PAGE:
4. It’s not clear who replaces Dutton. Sussan Ley? Not seeing it and the more exposure she gets the worse she looks. Angus Taylor? NACC risk.

    Perhaps someone like Angie Bell, Julian Lesser or Zoe Mackenzie if they’re looking to reclaim teal seats (not that they’re clearly moderates yet, just that their seats are in teal friendly areas) – they’d be going for a “cleanskin” narrative.

    Seems to me Jacinta Price is the number 1 MP that can get enthusiastic support from the conservatives without alienating the moderates, but she’s a senator and CLP caucus with Nats. Still, she can contest Lingiari and CLP can easily switch sides. She would be well positioned to take the leadership after the voice “no” campaign – conservatives will love her work and moderates will have the plausible self denial of voting for an indigenous woman.

    I think Dutton stays until 6 months out from before the next election whatever happens in Aston. Even if Aston signs his death warrant, the LNP don’t want to lose a swag of seats in QLD which is a risk with any direction change.

  5. I live in Aston, unlike either of the two main candidates.
    A slippery lawyer or a union hack – the choices are uninspiring.
    The Greens are madder than cut snakes so will go at the bottom of my ballot paper….the other 2 candidates are worth a look

  6. @John it’s not really plausible for Jacinta Price to transfer to Lingiari considering she suffered large swings against her when she ran in 2016. while she would be a popular figure in the conservative leaning areas of alice springs/tenant creek, this would be outweighed by her deep unpopularity within rural indigenous communities.

    i also think you make a good point about queensland. where i am (in north brisbane) dutton is a popular figure (esp. in the moreton bay region) and appears in signage throughout the petrie, dickson, and longman electorates. his ability to sandbag these seats for the liberals would probably cause some hesitancy within the party to remove him as leader, especially in the wake of immense growth within the three electorates (longman and petrie especially) which will likely bring in attitudes more sympathetic to labor.

    a loss in aston would essentially mean the liberals are unelectable in metropolitan australia and would probably result in a leadership spill within months IMO.

  7. I reckon we’re looking at an Eden-Monaro 2020 or Griffith 2014 style result here, a small swing to the government but not enough to flip it, with the result being interpreted as a win for both sides, Labor can be assured their vote has not decreased since the last election, and the Liberals in the sense that they’re not starting from an even below record base.

    a Labor win would be catastrophic for the Liberals, if the government can win in the midst of a looming recession and cost of living crisis, then who’s to say they can ever lose? Furthermore a win in Aston would be a sign that there’s every chance they can take similar seats to it across the country they fell short of last time, I’m thinking seats like Banks, Moore, Menzies or Sturt.

    Talk of a leader to replace Dutton is equally as interesting, I can’t see a clear successor who isn’t likely to be even more alienating to the electorate (such as Ley), or with an incredibly low profile. Maybe somebody unknown could take the reigns, Hastie perhaps? He’s from WA where they need to desperately repair their image and basically a junior Dutton (social conservative, China Hawk so forth), but with none of the baggage that comes with being the most visible politician who never became prime minister of the previous decade.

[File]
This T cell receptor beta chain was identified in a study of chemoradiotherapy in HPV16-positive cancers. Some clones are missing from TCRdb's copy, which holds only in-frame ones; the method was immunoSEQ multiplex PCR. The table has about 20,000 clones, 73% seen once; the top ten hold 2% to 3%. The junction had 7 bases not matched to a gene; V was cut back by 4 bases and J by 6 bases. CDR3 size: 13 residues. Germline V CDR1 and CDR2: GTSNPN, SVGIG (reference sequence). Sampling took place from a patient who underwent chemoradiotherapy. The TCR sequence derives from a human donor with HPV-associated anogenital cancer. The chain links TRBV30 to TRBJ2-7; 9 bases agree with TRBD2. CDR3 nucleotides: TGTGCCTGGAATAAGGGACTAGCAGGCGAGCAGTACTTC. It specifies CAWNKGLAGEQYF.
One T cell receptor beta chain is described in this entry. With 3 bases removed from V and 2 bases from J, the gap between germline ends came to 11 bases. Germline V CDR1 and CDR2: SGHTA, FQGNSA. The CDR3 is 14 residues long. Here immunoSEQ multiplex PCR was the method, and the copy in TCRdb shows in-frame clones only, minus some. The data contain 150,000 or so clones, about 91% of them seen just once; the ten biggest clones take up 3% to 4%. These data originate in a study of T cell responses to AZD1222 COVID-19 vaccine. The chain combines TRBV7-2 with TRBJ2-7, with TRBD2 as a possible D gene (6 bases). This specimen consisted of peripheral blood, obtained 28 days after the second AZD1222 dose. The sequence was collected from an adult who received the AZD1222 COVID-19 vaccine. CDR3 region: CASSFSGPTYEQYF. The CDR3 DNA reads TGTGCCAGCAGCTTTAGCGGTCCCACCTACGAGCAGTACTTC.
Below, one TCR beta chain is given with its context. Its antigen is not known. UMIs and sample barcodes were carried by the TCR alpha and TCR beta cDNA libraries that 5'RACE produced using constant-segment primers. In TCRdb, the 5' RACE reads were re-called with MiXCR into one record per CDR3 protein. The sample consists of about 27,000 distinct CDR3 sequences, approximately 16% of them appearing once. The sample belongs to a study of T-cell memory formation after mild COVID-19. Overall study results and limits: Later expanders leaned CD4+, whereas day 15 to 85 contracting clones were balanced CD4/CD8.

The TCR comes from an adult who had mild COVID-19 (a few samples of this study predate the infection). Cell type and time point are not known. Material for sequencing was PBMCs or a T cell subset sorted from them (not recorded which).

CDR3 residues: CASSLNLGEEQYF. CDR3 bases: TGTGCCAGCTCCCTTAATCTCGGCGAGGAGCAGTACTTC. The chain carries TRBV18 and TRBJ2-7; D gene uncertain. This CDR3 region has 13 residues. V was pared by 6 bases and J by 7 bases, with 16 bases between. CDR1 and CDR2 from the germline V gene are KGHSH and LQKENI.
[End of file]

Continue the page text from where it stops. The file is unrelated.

8. The Liberals can feel comfortable and confident as long as their primary vote doesn’t go below 45%, considering there are no right wing parties contesting this time, and Science and the Greens are preferencing Labor.

  9. I still think at this stage the LNP are favourites to win here but I think it will be an uncomfortable win. I certainly don’t see the opposition getting a swing towards them as there is still a lot of anger towards Tudge even though he isn’t running here.

  10. Agree, Libs should retain albeit very narrowly with barely any swing either way. I’d expect Labor to lead on election night while the Libs close the gap on pre-polls and postals. In terms of swings, there should be a general swing back to the Libs in general and the absence of Alan Tudge but this is likely offset by a negative vote for Dutton and a further decrease in the Lib vote among Chinese-Australian voters since the NSW state election shows anger towards the Libs among this demographic has not yet subsided. If the Libs do lose this seat, then Dutton’s leadership is untenable. It’s hard to see who would replace him though, most of the remaining Lib MPs have lots of baggage, they might be forced to settle on a newcomer first-term MP like Zoe McKenzie or Keith Wolahan until Josh Frydenberg makes it back into Kooyong.

  11. The Liberal candidate doesn’t live in the area. That will be a big factor, electorates are sick of candidates being parachuted in. My predictions is a 11% swing to Labor on two party preferred

  12. I suspect that there will be a lower voter turnout instead of 92% where I think it will be about 82%-85%.

  13. Most of us knew that the election would be about Peter Dutton and would be pivotal to Dutton’s leadership.

    @Travis, I saw your prediction about an 11% swing yesterday and laughed but it looked like you weren’t too far off. Some people predicted a swing TO the Liberals.


Please enter your comment!
Please enter your name here